Saudi Arabia overtook India in 2014 as the world’s biggest importer of defense equipment, fuelled by tensions in the Middle East, according to a study published on Sunday by respected analysts IHS Jane’s.
Global defence trade currently stands at $64.4 billion, said the report from the London-based defense specialists.
The figure has been driven by “unparallelled demand from the emerging economies for military aircraft and an escalation of regional tensions in the Middle East and Asia Pacific,” IHS expert Ben Moores said.
The report, which examines the defence market across 65 countries, found that Saudi Arabia spent more than $6.4 billion on defense kit in 2014, overtaking India on $5.57 billion.
Saudi Arabian imports increased by 54 per cent over the past year and the study predicts that one out of every seven dollars spent on defense exports in 2015 will be spent by the Middle East kingdom.
Saudi Arabia and the United Arab Emirates (UAE) together imported $8.6 billion of defence equipment in 2014, more than the imports of Western Europe combined.
The United States maintained its position as the top exporter, shipping $23.7 billion of equipment, ahead of Russia on $10 billion.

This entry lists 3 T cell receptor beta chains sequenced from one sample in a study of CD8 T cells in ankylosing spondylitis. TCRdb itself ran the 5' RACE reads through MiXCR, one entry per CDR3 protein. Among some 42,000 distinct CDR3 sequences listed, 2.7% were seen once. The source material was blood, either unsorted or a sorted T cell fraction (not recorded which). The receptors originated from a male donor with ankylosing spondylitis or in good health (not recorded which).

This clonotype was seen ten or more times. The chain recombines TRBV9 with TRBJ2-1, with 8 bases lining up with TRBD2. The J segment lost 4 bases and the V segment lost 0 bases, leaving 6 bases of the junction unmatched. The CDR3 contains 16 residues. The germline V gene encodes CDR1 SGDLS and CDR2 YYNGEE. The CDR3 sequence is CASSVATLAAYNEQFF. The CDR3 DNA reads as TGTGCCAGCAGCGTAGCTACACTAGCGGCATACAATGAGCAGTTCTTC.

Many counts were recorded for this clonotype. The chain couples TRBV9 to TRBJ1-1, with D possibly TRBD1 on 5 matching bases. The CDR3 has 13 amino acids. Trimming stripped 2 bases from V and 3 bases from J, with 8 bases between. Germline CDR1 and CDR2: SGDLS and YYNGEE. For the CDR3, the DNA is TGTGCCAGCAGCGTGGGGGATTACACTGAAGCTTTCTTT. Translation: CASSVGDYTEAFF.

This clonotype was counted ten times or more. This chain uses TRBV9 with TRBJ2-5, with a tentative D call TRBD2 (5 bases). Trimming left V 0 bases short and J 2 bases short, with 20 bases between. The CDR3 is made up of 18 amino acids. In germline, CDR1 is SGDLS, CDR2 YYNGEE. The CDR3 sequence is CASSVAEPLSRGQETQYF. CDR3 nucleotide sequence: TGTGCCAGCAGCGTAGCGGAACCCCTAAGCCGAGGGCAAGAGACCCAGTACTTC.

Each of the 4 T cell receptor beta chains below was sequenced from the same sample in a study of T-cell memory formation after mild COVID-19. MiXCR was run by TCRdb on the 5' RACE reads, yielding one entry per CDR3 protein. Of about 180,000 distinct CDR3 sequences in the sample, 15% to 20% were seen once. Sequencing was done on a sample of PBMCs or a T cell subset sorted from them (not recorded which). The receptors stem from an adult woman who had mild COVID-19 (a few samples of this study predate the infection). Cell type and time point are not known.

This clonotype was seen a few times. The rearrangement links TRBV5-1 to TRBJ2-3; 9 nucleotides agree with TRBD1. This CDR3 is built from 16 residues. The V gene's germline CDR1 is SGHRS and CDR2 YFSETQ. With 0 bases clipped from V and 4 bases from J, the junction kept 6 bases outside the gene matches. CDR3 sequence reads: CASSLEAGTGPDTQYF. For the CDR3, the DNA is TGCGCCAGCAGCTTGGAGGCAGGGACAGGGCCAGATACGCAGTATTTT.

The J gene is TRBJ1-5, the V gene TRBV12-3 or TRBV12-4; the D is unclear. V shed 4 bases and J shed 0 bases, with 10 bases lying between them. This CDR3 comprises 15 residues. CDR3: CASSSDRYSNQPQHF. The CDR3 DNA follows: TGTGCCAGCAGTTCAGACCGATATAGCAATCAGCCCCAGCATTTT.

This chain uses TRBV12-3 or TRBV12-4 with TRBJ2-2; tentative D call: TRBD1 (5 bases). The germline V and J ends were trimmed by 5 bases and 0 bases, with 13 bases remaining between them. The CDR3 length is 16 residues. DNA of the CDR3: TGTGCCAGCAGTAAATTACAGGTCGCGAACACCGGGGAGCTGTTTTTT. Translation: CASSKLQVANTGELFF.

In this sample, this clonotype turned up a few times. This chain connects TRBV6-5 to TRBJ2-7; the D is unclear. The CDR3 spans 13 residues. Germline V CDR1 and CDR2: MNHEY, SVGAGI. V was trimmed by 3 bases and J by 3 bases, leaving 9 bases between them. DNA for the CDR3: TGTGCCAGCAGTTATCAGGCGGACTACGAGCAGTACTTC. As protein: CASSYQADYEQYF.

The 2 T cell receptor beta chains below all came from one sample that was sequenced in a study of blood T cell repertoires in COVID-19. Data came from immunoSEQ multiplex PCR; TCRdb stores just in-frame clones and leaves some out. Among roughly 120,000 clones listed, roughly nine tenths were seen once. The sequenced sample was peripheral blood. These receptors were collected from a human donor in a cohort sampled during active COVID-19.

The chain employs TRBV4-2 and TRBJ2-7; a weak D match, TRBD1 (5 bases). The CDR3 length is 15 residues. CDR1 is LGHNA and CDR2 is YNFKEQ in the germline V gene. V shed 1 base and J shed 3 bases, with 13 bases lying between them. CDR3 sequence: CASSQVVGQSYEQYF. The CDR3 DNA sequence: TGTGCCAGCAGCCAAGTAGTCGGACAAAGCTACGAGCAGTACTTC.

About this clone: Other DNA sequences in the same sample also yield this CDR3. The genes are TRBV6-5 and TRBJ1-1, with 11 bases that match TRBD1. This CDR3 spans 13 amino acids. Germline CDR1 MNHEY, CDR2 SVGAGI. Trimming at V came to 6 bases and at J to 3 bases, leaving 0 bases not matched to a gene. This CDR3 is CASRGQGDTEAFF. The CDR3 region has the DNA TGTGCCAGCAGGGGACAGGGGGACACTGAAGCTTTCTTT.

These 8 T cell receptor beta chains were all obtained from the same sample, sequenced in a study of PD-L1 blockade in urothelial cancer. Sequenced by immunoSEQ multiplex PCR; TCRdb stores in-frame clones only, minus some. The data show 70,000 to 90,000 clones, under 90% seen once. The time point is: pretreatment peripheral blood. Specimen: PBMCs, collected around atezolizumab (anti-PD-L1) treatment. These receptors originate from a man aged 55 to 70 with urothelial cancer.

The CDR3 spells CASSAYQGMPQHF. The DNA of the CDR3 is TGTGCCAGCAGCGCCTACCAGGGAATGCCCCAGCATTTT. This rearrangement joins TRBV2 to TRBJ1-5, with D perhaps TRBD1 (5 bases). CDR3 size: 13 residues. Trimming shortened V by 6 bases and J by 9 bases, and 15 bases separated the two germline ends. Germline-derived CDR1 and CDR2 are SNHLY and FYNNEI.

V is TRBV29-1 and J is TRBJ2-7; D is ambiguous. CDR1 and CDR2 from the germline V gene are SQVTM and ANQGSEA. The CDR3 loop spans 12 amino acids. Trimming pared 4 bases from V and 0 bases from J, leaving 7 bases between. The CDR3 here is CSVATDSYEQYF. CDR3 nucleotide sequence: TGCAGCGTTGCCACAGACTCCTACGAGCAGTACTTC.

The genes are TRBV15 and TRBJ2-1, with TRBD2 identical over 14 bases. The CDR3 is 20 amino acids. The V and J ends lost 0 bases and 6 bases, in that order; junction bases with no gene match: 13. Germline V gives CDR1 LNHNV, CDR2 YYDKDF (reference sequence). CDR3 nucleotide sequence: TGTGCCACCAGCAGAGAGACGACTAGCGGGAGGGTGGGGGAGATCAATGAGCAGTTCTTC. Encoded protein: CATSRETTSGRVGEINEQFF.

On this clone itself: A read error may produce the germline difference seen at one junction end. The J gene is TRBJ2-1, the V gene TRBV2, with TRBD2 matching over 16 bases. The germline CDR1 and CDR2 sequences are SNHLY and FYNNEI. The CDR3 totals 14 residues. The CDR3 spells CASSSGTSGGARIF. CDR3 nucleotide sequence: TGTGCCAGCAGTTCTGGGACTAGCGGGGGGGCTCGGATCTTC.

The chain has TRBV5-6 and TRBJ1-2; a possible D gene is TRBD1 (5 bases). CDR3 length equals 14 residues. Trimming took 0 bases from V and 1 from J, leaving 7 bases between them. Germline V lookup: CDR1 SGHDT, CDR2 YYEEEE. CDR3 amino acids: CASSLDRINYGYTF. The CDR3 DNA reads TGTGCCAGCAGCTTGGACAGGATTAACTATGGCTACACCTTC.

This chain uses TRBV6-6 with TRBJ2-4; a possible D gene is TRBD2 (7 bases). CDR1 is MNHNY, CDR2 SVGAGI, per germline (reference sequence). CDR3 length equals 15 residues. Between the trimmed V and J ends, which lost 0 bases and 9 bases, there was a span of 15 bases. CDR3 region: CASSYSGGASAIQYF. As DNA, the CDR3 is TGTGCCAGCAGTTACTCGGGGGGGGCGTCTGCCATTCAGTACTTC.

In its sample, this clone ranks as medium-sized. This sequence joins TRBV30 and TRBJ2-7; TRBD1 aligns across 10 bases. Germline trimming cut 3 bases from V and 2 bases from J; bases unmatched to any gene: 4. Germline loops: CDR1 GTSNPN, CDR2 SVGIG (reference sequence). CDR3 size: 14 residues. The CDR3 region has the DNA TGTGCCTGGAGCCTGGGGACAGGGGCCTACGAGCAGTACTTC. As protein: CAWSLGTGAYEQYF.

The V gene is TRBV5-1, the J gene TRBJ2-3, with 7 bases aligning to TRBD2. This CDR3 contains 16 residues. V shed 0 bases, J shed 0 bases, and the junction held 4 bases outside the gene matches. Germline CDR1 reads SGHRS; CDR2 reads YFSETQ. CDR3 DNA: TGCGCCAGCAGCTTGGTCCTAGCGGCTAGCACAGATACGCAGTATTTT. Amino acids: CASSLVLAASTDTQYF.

“The biggest beneficiary of the strong Middle Eastern market remains the US, with $8.4 billion worth of Middle Eastern exports in 2014, compared to $6 billion in 2013,” said the report.
Despite Russia’s strong performance, boosted by $2.3 billion of sales to China, the study predicted tougher times ahead.
“A drop-off in exports is forecast for 2015 as major program draw to a close, a trend that could be accelerated by sanctions,” it said.
“Furthermore, falls in the oil price are set to have a devastating impact on some lead Russian clients who are vulnerable to low oil prices, such as Venezuela and Iran”. France was the third biggest exporter ($4.9 billion) followed by Britain ($4.1 billion) and Germany ($3.5 billion).